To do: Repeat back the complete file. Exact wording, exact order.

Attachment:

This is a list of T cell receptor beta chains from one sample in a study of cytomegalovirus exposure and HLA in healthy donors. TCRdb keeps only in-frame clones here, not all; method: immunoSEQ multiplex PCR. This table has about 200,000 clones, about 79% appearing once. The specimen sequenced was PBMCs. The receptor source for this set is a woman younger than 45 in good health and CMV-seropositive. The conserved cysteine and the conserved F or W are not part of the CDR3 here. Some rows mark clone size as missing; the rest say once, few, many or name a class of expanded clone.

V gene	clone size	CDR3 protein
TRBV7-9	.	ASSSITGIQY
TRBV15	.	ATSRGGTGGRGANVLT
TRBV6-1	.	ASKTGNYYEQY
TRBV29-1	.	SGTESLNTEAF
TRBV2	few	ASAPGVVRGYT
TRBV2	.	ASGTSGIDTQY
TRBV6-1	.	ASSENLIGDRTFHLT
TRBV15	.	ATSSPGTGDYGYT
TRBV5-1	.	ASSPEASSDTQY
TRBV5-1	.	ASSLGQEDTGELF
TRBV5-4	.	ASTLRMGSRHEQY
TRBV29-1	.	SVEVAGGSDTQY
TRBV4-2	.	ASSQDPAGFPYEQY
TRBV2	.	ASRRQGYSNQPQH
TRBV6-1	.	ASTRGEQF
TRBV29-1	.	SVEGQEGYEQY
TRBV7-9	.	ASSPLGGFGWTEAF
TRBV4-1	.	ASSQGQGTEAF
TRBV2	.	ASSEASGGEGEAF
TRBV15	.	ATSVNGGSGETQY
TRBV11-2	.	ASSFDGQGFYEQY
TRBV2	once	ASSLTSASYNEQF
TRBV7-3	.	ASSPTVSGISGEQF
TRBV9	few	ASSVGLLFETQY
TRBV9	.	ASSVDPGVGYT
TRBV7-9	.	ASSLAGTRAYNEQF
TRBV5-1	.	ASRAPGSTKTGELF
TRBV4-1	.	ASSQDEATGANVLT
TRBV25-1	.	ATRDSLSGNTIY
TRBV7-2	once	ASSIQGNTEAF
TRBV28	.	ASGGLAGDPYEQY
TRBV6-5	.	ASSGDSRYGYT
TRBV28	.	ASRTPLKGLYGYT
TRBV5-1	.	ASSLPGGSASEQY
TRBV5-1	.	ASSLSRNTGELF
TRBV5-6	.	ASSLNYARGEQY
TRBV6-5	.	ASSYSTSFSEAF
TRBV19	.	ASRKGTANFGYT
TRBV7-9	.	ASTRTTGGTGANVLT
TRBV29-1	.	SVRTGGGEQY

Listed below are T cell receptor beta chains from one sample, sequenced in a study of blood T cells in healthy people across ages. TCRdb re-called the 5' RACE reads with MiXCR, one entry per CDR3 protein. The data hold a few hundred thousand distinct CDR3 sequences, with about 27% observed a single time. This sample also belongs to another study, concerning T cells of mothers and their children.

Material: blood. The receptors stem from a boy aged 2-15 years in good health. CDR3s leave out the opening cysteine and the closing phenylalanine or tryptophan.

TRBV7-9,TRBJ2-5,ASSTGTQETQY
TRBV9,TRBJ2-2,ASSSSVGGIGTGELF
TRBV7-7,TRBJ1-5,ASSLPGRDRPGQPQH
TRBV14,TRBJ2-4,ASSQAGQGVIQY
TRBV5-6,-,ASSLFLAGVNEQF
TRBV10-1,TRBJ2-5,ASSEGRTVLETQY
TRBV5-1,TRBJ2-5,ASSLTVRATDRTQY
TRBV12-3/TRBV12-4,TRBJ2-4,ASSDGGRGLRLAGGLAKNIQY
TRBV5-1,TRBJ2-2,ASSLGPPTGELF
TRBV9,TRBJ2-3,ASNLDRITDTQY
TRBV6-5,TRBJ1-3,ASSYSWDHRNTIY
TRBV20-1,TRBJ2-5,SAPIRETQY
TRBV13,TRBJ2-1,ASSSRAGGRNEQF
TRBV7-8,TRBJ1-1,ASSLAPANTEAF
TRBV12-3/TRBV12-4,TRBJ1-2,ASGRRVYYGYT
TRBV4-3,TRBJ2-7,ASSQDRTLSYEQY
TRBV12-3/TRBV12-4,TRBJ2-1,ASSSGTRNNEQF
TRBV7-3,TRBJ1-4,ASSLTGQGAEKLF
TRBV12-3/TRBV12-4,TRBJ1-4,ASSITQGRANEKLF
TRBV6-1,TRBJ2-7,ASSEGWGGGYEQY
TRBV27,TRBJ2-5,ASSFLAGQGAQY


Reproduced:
This is a list of T cell receptor beta chains from one sample in a study of cytomegalovirus exposure and HLA in healthy donors. TCRdb keeps only in-frame clones here, not all; method: immunoSEQ multiplex PCR. This table has about 200,000 clones, about 79% appearing once. The specimen sequenced was PBMCs. The receptor source for this set is a woman younger than 45 in good health and CMV-seropositive. The conserved cysteine and the conserved F or W are not part of the CDR3 here. Some rows mark clone size as missing; the rest say once, few, many or name a class of expanded clone.

V gene	clone size	CDR3 protein
TRBV7-9	.	ASSSITGIQY
TRBV15	.	ATSRGGTGGRGANVLT
TRBV6-1	.	ASKTGNYYEQY
TRBV29-1	.	SGTESLNTEAF
TRBV2	few	ASAPGVVRGYT
TRBV2	.	ASGTSGIDTQY
TRBV6-1	.	ASSENLIGDRTFHLT
TRBV15	.	ATSSPGTGDYGYT
TRBV5-1	.	ASSPEASSDTQY
TRBV5-1	.	ASSLGQEDTGELF
TRBV5-4	.	ASTLRMGSRHEQY
TRBV29-1	.	SVEVAGGSDTQY
TRBV4-2	.	ASSQDPAGFPYEQY
TRBV2	.	ASRRQGYSNQPQH
TRBV6-1	.	ASTRGEQF
TRBV29-1	.	SVEGQEGYEQY
TRBV7-9	.	ASSPLGGFGWTEAF
TRBV4-1	.	ASSQGQGTEAF
TRBV2	.	ASSEASGGEGEAF
TRBV15	.	ATSVNGGSGETQY
TRBV11-2	.	ASSFDGQGFYEQY
TRBV2	once	ASSLTSASYNEQF
TRBV7-3	.	ASSPTVSGISGEQF
TRBV9	few	ASSVGLLFETQY
TRBV9	.	ASSVDPGVGYT
TRBV7-9	.	ASSLAGTRAYNEQF
TRBV5-1	.	ASRAPGSTKTGELF
TRBV4-1	.	ASSQDEATGANVLT
TRBV25-1	.	ATRDSLSGNTIY
TRBV7-2	once	ASSIQGNTEAF
TRBV28	.	ASGGLAGDPYEQY
TRBV6-5	.	ASSGDSRYGYT
TRBV28	.	ASRTPLKGLYGYT
TRBV5-1	.	ASSLPGGSASEQY
TRBV5-1	.	ASSLSRNTGELF
TRBV5-6	.	ASSLNYARGEQY
TRBV6-5	.	ASSYSTSFSEAF
TRBV19	.	ASRKGTANFGYT
TRBV7-9	.	ASTRTTGGTGANVLT
TRBV29-1	.	SVRTGGGEQY

Listed below are T cell receptor beta chains from one sample, sequenced in a study of blood T cells in healthy people across ages. TCRdb re-called the 5' RACE reads with MiXCR, one entry per CDR3 protein. The data hold a few hundred thousand distinct CDR3 sequences, with about 27% observed a single time. This sample also belongs to another study, concerning T cells of mothers and their children.

Material: blood. The receptors stem from a boy aged 2-15 years in good health. CDR3s leave out the opening cysteine and the closing phenylalanine or tryptophan.

TRBV7-9,TRBJ2-5,ASSTGTQETQY
TRBV9,TRBJ2-2,ASSSSVGGIGTGELF
TRBV7-7,TRBJ1-5,ASSLPGRDRPGQPQH
TRBV14,TRBJ2-4,ASSQAGQGVIQY
TRBV5-6,-,ASSLFLAGVNEQF
TRBV10-1,TRBJ2-5,ASSEGRTVLETQY
TRBV5-1,TRBJ2-5,ASSLTVRATDRTQY
TRBV12-3/TRBV12-4,TRBJ2-4,ASSDGGRGLRLAGGLAKNIQY
TRBV5-1,TRBJ2-2,ASSLGPPTGELF
TRBV9,TRBJ2-3,ASNLDRITDTQY
TRBV6-5,TRBJ1-3,ASSYSWDHRNTIY
TRBV20-1,TRBJ2-5,SAPIRETQY
TRBV13,TRBJ2-1,ASSSRAGGRNEQF
TRBV7-8,TRBJ1-1,ASSLAPANTEAF
TRBV12-3/TRBV12-4,TRBJ1-2,ASGRRVYYGYT
TRBV4-3,TRBJ2-7,ASSQDRTLSYEQY
TRBV12-3/TRBV12-4,TRBJ2-1,ASSSGTRNNEQF
TRBV7-3,TRBJ1-4,ASSLTGQGAEKLF
TRBV12-3/TRBV12-4,TRBJ1-4,ASSITQGRANEKLF
TRBV6-1,TRBJ2-7,ASSEGWGGGYEQY
TRBV27,TRBJ2-5,ASSFLAGQGAQY